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Where my father was tentative and gentle,” Chast writes, “she was critical and uncompromising.” And: “Even though I knew he couldn’t really defend me against my mother’s rages, I sensed that at least he felt some sympathy, and that he liked me as a person, not just because I was his daughter.”

New Yorker cartoonist Roz Chast's remarkable, raw, relatable memoir of her parents’ aging, illness, and death is nothing short of a masterpiece. 

explore-blog:

Where my father was tentative and gentle,” Chast writes, “she was critical and uncompromising.” And: “Even though I knew he couldn’t really defend me against my mother’s rages, I sensed that at least he felt some sympathy, and that he liked me as a person, not just because I was his daughter.”

New Yorker cartoonist Roz Chast's remarkable, raw, relatable memoir of her parents’ aging, illness, and death is nothing short of a masterpiece. 

A few days ago Fast Company wrote about Jacob Tillman, a young skateboarder who is attempting to raise money on Indiegogo for his sister Lydia’s reconstructive jaw surgery. Lydia was raped, beaten, doused with bleach, and nearly burned to death—but because of her grace and resilience, she survived the horrific attack and helped convict her attacker.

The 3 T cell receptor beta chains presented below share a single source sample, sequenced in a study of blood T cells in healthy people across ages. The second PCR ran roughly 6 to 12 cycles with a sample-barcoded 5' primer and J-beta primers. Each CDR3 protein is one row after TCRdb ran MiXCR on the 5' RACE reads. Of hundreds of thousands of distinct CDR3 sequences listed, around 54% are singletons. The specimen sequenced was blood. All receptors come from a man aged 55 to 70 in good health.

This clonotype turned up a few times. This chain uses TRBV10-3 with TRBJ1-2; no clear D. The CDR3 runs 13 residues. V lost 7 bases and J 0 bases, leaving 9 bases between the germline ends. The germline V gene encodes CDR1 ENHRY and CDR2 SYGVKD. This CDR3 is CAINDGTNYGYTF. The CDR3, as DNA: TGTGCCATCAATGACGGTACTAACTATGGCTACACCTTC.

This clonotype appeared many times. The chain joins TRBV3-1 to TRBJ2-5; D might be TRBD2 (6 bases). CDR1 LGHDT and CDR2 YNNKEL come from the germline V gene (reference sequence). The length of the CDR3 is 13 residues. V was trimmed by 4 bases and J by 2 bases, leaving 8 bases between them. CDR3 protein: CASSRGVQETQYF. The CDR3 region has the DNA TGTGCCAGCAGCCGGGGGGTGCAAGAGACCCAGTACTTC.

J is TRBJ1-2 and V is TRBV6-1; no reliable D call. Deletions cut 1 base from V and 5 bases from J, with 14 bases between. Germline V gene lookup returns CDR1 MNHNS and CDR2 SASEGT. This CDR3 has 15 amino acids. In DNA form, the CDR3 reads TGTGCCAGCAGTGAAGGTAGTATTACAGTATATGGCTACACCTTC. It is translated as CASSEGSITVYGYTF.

Since our story about this initiative to crowdsource social justice first ran on Monday, other media outlets have followed suit—and Jacob’s Indiegogo coffers have grown from under $4,000 to over $36,000.

Jacob still has 87 days to reach his $65,000 goal.

“There are definitely fictional families that I’ve almost felt like a part of,” says Kirk Demarais, the artist responsible for a series of portraits of fictitious families plucked from pop culture. “The Brady Bunch is first to come to mind. Thanks to endless repeats of those 117 episodes, my brain was practically fooled into thinking I was growing up alongside Greg Brady and the gang.”

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